Geopolitical Revolution Underway to Outpace America
Released on = July 6, 2006, 9:57 pm
Press Release Author = Shiv R. Jhawar
Industry = Media
Press Release Summary = [Shiv R. Jhawar, the founder of Noble World Foundation, is the author of the book, \"Building a Noble World.\" An Accountant by profession, he is an enrolled agent licensed to practice before the IRS. This article may be reproduced, reprinted or broadcast with the written permission of firstname.lastname@example.org. Website: www.nobleworld.org]
Press Release Body = Currently, the United States of America (USA) holds a position of economic and military supremacy in the world. However, there are new democratic trends emerging on the horizon, inspired by the tremendous success of the European Union (EU). If these trends are embraced by other regions of the world, such as South Asia, they could promote a geopolitical revolution of historic dimensions.
Developing countries often look to major world powers for support rather than to their neighboring nations. This tendency perpetuates infamous \"divide and rule\" policies under which less powerful countries are kept segregated from each other and dependent on a world power for support. This impedes their economic and social well-being. Why should developing countries remain dependent on world powers rather than being inter-dependent on their neighboring nations?
In his latest book, \"The United States of Europe: The New Superpower and the End of American Supremacy,\" Washington Post reporter T. R. Reid offers an insight into a geopolitical revolution in Europe. According to Reid, the European Union (EU) will become a second superpower that sees itself not as the ally of the USA, but as its competitor in creating a new world order. Critics debate whether American supremacy is sustainable. For example, in 2003, the EU had a combined Gross Domestic Product (GDP) of roughly $12.8 trillion, compared to U.S. GDP of $10.9 trillion.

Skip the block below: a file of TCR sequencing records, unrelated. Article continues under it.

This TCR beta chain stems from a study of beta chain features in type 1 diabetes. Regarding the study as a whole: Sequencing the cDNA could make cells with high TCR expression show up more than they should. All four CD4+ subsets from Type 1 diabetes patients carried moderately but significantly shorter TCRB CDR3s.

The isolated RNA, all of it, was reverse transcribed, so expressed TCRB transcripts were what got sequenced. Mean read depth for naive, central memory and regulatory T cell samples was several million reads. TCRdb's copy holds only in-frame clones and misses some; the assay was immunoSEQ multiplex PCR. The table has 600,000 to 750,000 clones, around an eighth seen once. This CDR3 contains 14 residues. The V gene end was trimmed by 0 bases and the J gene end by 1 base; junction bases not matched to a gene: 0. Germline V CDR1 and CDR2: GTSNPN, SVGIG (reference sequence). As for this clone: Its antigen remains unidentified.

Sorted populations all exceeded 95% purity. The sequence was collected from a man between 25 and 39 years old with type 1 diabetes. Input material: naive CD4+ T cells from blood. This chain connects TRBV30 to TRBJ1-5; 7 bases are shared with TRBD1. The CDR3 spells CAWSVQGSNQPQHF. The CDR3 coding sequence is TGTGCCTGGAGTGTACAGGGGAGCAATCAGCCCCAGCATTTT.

The nations of Europe were willing to set their differences aside to form the European Union. In his book, Reid notes, \"At the dawn of the twenty-first century, a geopolitical revolution of historic dimensions is underway across the Atlantic: the unification of Europe. Twenty-five nations have joined together - with another dozen or so on the waiting list - to build a common economy, government, and culture. Europe is a more integrated place today than at any times since the Roman Empire.The result is global economic and political clout that makes the European Union exactly what its leaders want it to be: a second superpower that can stand on equal footing with the United States.\"
The EU has demonstrated that increased coordination among neighboring nations can be achieved while still preserving their national identities. Unlike the USA, the EU is founded on international treaties among sovereign countries, rather than on a single constitution.
The EU has been successful in preventing armed conflicts and in promoting peace and economic prosperity among its member nations. Yogananda (1893-1952), one of India\'s greatest spiritual masters, declared, \"Wars are bound to go on until the United States of Europe and the United States of Asia are evolved, to prepare the way for the United States of the World, with God guiding all nations.\"